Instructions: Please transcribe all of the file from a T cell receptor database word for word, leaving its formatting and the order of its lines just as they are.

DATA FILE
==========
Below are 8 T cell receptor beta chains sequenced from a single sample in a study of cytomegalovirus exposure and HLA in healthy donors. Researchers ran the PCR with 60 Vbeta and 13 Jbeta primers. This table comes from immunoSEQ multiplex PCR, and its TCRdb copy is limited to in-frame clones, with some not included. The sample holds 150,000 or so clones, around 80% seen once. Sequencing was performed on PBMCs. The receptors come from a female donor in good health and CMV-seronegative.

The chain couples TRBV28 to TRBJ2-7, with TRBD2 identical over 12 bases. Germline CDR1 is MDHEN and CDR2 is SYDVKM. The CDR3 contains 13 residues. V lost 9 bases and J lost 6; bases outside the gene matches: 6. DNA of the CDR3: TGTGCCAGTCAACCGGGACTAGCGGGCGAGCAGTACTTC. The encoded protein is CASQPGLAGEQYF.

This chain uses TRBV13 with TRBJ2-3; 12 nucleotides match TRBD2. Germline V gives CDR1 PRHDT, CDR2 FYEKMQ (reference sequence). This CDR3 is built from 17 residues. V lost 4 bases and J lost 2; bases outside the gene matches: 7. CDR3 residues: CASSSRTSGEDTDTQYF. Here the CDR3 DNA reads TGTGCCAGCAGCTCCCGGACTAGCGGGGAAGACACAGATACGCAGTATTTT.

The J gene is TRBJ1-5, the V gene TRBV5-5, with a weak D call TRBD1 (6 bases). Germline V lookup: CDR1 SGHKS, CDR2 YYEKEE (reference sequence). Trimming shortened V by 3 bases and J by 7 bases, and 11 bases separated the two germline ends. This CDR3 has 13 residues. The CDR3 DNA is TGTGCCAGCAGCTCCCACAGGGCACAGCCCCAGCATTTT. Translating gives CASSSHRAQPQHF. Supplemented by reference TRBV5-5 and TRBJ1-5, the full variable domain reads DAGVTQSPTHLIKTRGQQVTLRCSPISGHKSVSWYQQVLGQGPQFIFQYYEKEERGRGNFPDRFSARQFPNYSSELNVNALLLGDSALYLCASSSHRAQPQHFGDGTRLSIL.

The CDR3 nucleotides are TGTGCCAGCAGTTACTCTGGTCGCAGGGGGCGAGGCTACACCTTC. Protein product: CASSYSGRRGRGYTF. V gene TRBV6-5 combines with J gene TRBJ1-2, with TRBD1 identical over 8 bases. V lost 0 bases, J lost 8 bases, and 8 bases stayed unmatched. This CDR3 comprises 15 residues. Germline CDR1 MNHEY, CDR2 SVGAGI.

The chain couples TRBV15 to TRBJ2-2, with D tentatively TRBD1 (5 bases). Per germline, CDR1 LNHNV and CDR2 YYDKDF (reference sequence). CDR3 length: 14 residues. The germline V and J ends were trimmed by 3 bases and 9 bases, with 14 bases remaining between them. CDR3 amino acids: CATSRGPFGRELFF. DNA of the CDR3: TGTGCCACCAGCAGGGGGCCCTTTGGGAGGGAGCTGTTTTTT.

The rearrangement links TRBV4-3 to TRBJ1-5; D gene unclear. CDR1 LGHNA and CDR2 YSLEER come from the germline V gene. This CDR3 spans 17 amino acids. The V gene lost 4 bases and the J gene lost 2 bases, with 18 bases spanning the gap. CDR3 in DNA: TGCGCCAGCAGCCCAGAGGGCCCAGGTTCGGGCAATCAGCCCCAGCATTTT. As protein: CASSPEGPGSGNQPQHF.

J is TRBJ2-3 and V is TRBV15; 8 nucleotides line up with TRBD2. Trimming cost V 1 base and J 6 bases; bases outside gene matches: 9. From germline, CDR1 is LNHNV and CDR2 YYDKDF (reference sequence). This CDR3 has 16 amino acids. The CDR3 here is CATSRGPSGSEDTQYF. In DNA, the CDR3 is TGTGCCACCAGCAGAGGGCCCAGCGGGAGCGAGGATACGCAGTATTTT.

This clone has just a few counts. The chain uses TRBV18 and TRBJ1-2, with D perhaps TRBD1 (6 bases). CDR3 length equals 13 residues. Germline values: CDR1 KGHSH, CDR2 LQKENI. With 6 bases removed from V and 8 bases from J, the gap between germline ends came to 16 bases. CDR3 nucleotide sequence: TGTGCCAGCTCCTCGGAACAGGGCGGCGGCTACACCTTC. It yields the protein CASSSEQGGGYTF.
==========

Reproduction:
Below are 8 T cell receptor beta chains sequenced from a single sample in a study of cytomegalovirus exposure and HLA in healthy donors. Researchers ran the PCR with 60 Vbeta and 13 Jbeta primers. This table comes from immunoSEQ multiplex PCR, and its TCRdb copy is limited to in-frame clones, with some not included. The sample holds 150,000 or so clones, around 80% seen once. Sequencing was performed on PBMCs. The receptors come from a female donor in good health and CMV-seronegative.

The chain couples TRBV28 to TRBJ2-7, with TRBD2 identical over 12 bases. Germline CDR1 is MDHEN and CDR2 is SYDVKM. The CDR3 contains 13 residues. V lost 9 bases and J lost 6; bases outside the gene matches: 6. DNA of the CDR3: TGTGCCAGTCAACCGGGACTAGCGGGCGAGCAGTACTTC. The encoded protein is CASQPGLAGEQYF.

This chain uses TRBV13 with TRBJ2-3; 12 nucleotides match TRBD2. Germline V gives CDR1 PRHDT, CDR2 FYEKMQ (reference sequence). This CDR3 is built from 17 residues. V lost 4 bases and J lost 2; bases outside the gene matches: 7. CDR3 residues: CASSSRTSGEDTDTQYF. Here the CDR3 DNA reads TGTGCCAGCAGCTCCCGGACTAGCGGGGAAGACACAGATACGCAGTATTTT.

The J gene is TRBJ1-5, the V gene TRBV5-5, with a weak D call TRBD1 (6 bases). Germline V lookup: CDR1 SGHKS, CDR2 YYEKEE (reference sequence). Trimming shortened V by 3 bases and J by 7 bases, and 11 bases separated the two germline ends. This CDR3 has 13 residues. The CDR3 DNA is TGTGCCAGCAGCTCCCACAGGGCACAGCCCCAGCATTTT. Translating gives CASSSHRAQPQHF. Supplemented by reference TRBV5-5 and TRBJ1-5, the full variable domain reads DAGVTQSPTHLIKTRGQQVTLRCSPISGHKSVSWYQQVLGQGPQFIFQYYEKEERGRGNFPDRFSARQFPNYSSELNVNALLLGDSALYLCASSSHRAQPQHFGDGTRLSIL.

The CDR3 nucleotides are TGTGCCAGCAGTTACTCTGGTCGCAGGGGGCGAGGCTACACCTTC. Protein product: CASSYSGRRGRGYTF. V gene TRBV6-5 combines with J gene TRBJ1-2, with TRBD1 identical over 8 bases. V lost 0 bases, J lost 8 bases, and 8 bases stayed unmatched. This CDR3 comprises 15 residues. Germline CDR1 MNHEY, CDR2 SVGAGI.

The chain couples TRBV15 to TRBJ2-2, with D tentatively TRBD1 (5 bases). Per germline, CDR1 LNHNV and CDR2 YYDKDF (reference sequence). CDR3 length: 14 residues. The germline V and J ends were trimmed by 3 bases and 9 bases, with 14 bases remaining between them. CDR3 amino acids: CATSRGPFGRELFF. DNA of the CDR3: TGTGCCACCAGCAGGGGGCCCTTTGGGAGGGAGCTGTTTTTT.

The rearrangement links TRBV4-3 to TRBJ1-5; D gene unclear. CDR1 LGHNA and CDR2 YSLEER come from the germline V gene. This CDR3 spans 17 amino acids. The V gene lost 4 bases and the J gene lost 2 bases, with 18 bases spanning the gap. CDR3 in DNA: TGCGCCAGCAGCCCAGAGGGCCCAGGTTCGGGCAATCAGCCCCAGCATTTT. As protein: CASSPEGPGSGNQPQHF.

J is TRBJ2-3 and V is TRBV15; 8 nucleotides line up with TRBD2. Trimming cost V 1 base and J 6 bases; bases outside gene matches: 9. From germline, CDR1 is LNHNV and CDR2 YYDKDF (reference sequence). This CDR3 has 16 amino acids. The CDR3 here is CATSRGPSGSEDTQYF. In DNA, the CDR3 is TGTGCCACCAGCAGAGGGCCCAGCGGGAGCGAGGATACGCAGTATTTT.

This clone has just a few counts. The chain uses TRBV18 and TRBJ1-2, with D perhaps TRBD1 (6 bases). CDR3 length equals 13 residues. Germline values: CDR1 KGHSH, CDR2 LQKENI. With 6 bases removed from V and 8 bases from J, the gap between germline ends came to 16 bases. CDR3 nucleotide sequence: TGTGCCAGCTCCTCGGAACAGGGCGGCGGCTACACCTTC. It yields the protein CASSSEQGGGYTF.